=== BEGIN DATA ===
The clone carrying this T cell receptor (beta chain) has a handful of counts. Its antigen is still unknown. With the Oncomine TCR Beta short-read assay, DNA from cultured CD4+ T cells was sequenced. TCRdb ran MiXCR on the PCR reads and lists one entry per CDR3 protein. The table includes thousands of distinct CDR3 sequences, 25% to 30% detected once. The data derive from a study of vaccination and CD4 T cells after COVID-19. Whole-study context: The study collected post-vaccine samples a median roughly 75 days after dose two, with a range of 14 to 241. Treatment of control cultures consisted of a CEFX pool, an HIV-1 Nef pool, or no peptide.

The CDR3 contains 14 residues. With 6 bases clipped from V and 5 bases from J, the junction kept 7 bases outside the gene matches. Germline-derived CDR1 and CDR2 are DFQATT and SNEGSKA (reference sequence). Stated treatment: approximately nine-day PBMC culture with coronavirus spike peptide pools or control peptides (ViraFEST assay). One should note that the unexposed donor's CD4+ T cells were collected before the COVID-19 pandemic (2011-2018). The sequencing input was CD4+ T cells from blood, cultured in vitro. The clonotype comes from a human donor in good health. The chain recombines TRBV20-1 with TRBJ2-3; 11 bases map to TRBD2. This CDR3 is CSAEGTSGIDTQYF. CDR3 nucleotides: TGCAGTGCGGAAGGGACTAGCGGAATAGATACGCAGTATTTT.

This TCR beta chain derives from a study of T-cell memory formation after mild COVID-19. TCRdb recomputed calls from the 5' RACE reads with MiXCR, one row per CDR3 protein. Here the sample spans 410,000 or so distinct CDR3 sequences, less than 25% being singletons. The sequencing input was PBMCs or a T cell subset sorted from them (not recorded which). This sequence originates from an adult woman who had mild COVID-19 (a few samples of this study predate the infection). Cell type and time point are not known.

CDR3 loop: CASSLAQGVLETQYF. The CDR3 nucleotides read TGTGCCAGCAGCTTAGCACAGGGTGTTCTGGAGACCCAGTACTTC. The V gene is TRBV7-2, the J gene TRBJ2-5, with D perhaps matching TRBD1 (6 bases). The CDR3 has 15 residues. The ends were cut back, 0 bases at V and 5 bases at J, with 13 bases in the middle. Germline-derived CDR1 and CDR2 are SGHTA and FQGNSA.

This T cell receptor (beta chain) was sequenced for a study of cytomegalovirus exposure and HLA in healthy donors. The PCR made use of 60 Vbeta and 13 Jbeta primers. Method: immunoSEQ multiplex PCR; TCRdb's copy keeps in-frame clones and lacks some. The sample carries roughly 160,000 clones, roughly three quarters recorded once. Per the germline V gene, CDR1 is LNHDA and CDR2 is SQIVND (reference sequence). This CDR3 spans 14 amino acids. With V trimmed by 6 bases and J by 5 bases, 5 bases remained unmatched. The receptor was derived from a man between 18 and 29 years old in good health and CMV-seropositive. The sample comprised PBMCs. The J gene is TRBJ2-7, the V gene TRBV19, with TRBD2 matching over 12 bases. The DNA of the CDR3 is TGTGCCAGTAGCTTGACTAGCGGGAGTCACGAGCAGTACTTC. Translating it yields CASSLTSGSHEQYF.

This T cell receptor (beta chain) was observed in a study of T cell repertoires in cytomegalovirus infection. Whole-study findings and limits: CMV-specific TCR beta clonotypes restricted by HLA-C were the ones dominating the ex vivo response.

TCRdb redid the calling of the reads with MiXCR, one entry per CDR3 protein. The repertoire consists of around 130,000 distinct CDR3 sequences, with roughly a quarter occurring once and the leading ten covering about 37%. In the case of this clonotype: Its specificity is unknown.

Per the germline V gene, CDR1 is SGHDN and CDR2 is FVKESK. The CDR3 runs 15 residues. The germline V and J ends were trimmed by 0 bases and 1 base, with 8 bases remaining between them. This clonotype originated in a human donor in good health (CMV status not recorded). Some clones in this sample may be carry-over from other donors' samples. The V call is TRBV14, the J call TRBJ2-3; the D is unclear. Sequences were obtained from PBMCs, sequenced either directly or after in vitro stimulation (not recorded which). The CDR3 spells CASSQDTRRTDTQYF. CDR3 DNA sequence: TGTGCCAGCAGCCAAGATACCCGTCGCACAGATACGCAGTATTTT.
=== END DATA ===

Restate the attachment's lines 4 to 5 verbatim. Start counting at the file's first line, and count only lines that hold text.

CDR3 loop: CASSLAQGVLETQYF. The CDR3 nucleotides read TGTGCCAGCAGCTTAGCACAGGGTGTTCTGGAGACCCAGTACTTC. The V gene is TRBV7-2, the J gene TRBJ2-5, with D perhaps matching TRBD1 (6 bases). The CDR3 has 15 residues. The ends were cut back, 0 bases at V and 5 bases at J, with 13 bases in the middle. Germline-derived CDR1 and CDR2 are SGHTA and FQGNSA.

This T cell receptor (beta chain) was sequenced for a study of cytomegalovirus exposure and HLA in healthy donors. The PCR made use of 60 Vbeta and 13 Jbeta primers. Method: immunoSEQ multiplex PCR; TCRdb's copy keeps in-frame clones and lacks some. The sample carries roughly 160,000 clones, roughly three quarters recorded once. Per the germline V gene, CDR1 is LNHDA and CDR2 is SQIVND (reference sequence). This CDR3 spans 14 amino acids. With V trimmed by 6 bases and J by 5 bases, 5 bases remained unmatched. The receptor was derived from a man between 18 and 29 years old in good health and CMV-seropositive. The sample comprised PBMCs. The J gene is TRBJ2-7, the V gene TRBV19, with TRBD2 matching over 12 bases. The DNA of the CDR3 is TGTGCCAGTAGCTTGACTAGCGGGAGTCACGAGCAGTACTTC. Translating it yields CASSLTSGSHEQYF.